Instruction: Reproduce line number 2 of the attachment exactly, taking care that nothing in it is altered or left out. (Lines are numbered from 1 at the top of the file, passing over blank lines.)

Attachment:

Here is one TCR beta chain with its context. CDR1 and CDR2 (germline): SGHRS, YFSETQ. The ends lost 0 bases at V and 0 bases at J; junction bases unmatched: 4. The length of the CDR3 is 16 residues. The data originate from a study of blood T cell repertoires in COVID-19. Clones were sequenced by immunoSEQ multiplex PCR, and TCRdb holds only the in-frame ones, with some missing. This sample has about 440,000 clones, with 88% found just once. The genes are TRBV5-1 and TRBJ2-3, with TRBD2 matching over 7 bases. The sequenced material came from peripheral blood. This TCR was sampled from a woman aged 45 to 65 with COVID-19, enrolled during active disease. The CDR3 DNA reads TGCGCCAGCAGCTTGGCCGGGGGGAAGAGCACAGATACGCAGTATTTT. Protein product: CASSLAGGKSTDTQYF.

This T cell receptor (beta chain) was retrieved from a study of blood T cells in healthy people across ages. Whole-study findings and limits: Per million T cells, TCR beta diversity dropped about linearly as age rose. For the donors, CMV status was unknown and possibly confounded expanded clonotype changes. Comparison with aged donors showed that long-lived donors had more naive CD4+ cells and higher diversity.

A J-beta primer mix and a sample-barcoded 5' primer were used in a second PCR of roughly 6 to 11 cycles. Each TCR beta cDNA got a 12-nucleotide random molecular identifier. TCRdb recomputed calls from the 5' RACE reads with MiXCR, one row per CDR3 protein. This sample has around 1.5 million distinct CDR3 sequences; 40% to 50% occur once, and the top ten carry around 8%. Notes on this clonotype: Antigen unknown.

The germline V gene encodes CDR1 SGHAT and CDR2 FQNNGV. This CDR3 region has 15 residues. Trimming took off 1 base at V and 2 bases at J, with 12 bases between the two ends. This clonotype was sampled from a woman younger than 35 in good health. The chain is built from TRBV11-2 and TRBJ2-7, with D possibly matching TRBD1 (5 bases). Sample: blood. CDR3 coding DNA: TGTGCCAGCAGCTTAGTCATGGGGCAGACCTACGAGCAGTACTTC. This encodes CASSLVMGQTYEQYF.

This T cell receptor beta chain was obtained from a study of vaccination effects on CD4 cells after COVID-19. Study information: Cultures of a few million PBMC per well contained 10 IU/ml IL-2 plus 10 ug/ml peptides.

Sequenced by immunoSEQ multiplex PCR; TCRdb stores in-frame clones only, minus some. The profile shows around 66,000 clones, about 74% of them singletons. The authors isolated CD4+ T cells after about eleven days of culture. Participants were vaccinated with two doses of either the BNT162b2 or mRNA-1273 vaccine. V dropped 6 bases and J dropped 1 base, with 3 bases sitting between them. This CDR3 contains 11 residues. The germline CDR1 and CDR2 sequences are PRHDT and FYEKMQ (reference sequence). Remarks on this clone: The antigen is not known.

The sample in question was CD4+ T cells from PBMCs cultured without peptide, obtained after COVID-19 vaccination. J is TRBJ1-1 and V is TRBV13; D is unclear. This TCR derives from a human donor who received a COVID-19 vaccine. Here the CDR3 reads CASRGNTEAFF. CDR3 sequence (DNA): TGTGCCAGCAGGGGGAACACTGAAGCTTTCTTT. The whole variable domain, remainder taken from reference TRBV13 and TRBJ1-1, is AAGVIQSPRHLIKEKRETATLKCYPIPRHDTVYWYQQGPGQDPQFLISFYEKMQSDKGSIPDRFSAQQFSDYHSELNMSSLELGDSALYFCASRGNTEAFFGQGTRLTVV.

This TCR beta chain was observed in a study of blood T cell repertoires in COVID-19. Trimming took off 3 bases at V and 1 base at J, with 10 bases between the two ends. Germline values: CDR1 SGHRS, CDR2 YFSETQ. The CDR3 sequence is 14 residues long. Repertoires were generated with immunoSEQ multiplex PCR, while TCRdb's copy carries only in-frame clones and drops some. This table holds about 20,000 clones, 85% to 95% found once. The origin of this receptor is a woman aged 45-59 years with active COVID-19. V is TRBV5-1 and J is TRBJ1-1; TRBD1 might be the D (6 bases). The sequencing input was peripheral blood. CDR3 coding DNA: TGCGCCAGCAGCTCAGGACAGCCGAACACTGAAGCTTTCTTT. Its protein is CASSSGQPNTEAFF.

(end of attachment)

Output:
This T cell receptor (beta chain) was retrieved from a study of blood T cells in healthy people across ages. Whole-study findings and limits: Per million T cells, TCR beta diversity dropped about linearly as age rose. For the donors, CMV status was unknown and possibly confounded expanded clonotype changes. Comparison with aged donors showed that long-lived donors had more naive CD4+ cells and higher diversity.